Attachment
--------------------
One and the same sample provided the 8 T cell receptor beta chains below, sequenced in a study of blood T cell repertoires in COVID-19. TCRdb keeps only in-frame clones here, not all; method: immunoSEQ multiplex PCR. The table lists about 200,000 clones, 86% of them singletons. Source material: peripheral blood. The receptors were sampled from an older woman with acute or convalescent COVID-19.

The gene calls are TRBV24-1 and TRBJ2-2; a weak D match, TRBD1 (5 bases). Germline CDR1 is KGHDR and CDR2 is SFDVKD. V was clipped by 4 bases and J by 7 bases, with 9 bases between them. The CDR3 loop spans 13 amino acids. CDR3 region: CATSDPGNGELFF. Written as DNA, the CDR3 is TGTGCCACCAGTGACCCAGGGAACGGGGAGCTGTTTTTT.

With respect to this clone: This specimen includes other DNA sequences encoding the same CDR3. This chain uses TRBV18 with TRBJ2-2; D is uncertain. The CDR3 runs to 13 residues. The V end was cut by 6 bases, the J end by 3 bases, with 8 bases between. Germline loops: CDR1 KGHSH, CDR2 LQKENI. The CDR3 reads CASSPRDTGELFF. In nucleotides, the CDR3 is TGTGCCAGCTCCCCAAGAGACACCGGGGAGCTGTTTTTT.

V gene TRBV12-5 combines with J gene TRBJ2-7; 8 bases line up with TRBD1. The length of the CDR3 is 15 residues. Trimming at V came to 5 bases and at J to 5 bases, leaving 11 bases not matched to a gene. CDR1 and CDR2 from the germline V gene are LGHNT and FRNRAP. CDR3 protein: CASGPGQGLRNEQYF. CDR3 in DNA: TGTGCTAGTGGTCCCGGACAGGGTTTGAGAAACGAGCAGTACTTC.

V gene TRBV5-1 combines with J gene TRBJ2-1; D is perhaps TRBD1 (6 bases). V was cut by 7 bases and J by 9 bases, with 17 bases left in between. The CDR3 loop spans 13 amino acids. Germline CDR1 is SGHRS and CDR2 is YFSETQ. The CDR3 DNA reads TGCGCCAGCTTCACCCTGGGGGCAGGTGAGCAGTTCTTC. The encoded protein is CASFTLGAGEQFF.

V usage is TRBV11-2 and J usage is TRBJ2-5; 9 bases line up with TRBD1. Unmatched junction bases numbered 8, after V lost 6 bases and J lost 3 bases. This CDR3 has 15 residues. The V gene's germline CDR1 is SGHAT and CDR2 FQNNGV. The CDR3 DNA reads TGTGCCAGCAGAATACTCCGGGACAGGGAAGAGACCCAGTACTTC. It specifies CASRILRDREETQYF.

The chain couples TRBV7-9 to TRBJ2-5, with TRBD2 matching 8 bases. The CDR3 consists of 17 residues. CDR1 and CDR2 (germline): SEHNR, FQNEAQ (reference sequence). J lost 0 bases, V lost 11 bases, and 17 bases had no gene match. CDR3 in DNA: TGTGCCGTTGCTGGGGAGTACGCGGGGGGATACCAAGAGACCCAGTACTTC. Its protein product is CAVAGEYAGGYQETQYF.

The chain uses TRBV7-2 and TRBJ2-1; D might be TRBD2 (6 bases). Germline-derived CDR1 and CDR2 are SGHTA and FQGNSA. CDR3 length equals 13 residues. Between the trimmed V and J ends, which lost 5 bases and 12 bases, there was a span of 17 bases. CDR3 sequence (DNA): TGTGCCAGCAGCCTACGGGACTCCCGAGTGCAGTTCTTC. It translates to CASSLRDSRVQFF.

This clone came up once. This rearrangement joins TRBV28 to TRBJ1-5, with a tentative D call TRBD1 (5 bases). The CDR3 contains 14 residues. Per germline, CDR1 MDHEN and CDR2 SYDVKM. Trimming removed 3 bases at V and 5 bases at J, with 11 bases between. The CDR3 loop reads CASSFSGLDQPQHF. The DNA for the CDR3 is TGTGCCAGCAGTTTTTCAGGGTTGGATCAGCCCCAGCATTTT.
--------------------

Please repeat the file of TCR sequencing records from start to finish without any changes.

One and the same sample provided the 8 T cell receptor beta chains below, sequenced in a study of blood T cell repertoires in COVID-19. TCRdb keeps only in-frame clones here, not all; method: immunoSEQ multiplex PCR. The table lists about 200,000 clones, 86% of them singletons. Source material: peripheral blood. The receptors were sampled from an older woman with acute or convalescent COVID-19.

The gene calls are TRBV24-1 and TRBJ2-2; a weak D match, TRBD1 (5 bases). Germline CDR1 is KGHDR and CDR2 is SFDVKD. V was clipped by 4 bases and J by 7 bases, with 9 bases between them. The CDR3 loop spans 13 amino acids. CDR3 region: CATSDPGNGELFF. Written as DNA, the CDR3 is TGTGCCACCAGTGACCCAGGGAACGGGGAGCTGTTTTTT.

With respect to this clone: This specimen includes other DNA sequences encoding the same CDR3. This chain uses TRBV18 with TRBJ2-2; D is uncertain. The CDR3 runs to 13 residues. The V end was cut by 6 bases, the J end by 3 bases, with 8 bases between. Germline loops: CDR1 KGHSH, CDR2 LQKENI. The CDR3 reads CASSPRDTGELFF. In nucleotides, the CDR3 is TGTGCCAGCTCCCCAAGAGACACCGGGGAGCTGTTTTTT.

V gene TRBV12-5 combines with J gene TRBJ2-7; 8 bases line up with TRBD1. The length of the CDR3 is 15 residues. Trimming at V came to 5 bases and at J to 5 bases, leaving 11 bases not matched to a gene. CDR1 and CDR2 from the germline V gene are LGHNT and FRNRAP. CDR3 protein: CASGPGQGLRNEQYF. CDR3 in DNA: TGTGCTAGTGGTCCCGGACAGGGTTTGAGAAACGAGCAGTACTTC.

V gene TRBV5-1 combines with J gene TRBJ2-1; D is perhaps TRBD1 (6 bases). V was cut by 7 bases and J by 9 bases, with 17 bases left in between. The CDR3 loop spans 13 amino acids. Germline CDR1 is SGHRS and CDR2 is YFSETQ. The CDR3 DNA reads TGCGCCAGCTTCACCCTGGGGGCAGGTGAGCAGTTCTTC. The encoded protein is CASFTLGAGEQFF.

V usage is TRBV11-2 and J usage is TRBJ2-5; 9 bases line up with TRBD1. Unmatched junction bases numbered 8, after V lost 6 bases and J lost 3 bases. This CDR3 has 15 residues. The V gene's germline CDR1 is SGHAT and CDR2 FQNNGV. The CDR3 DNA reads TGTGCCAGCAGAATACTCCGGGACAGGGAAGAGACCCAGTACTTC. It specifies CASRILRDREETQYF.

The chain couples TRBV7-9 to TRBJ2-5, with TRBD2 matching 8 bases. The CDR3 consists of 17 residues. CDR1 and CDR2 (germline): SEHNR, FQNEAQ (reference sequence). J lost 0 bases, V lost 11 bases, and 17 bases had no gene match. CDR3 in DNA: TGTGCCGTTGCTGGGGAGTACGCGGGGGGATACCAAGAGACCCAGTACTTC. Its protein product is CAVAGEYAGGYQETQYF.

The chain uses TRBV7-2 and TRBJ2-1; D might be TRBD2 (6 bases). Germline-derived CDR1 and CDR2 are SGHTA and FQGNSA. CDR3 length equals 13 residues. Between the trimmed V and J ends, which lost 5 bases and 12 bases, there was a span of 17 bases. CDR3 sequence (DNA): TGTGCCAGCAGCCTACGGGACTCCCGAGTGCAGTTCTTC. It translates to CASSLRDSRVQFF.

This clone came up once. This rearrangement joins TRBV28 to TRBJ1-5, with a tentative D call TRBD1 (5 bases). The CDR3 contains 14 residues. Per germline, CDR1 MDHEN and CDR2 SYDVKM. Trimming removed 3 bases at V and 5 bases at J, with 11 bases between. The CDR3 loop reads CASSFSGLDQPQHF. The DNA for the CDR3 is TGTGCCAGCAGTTTTTCAGGGTTGGATCAGCCCCAGCATTTT.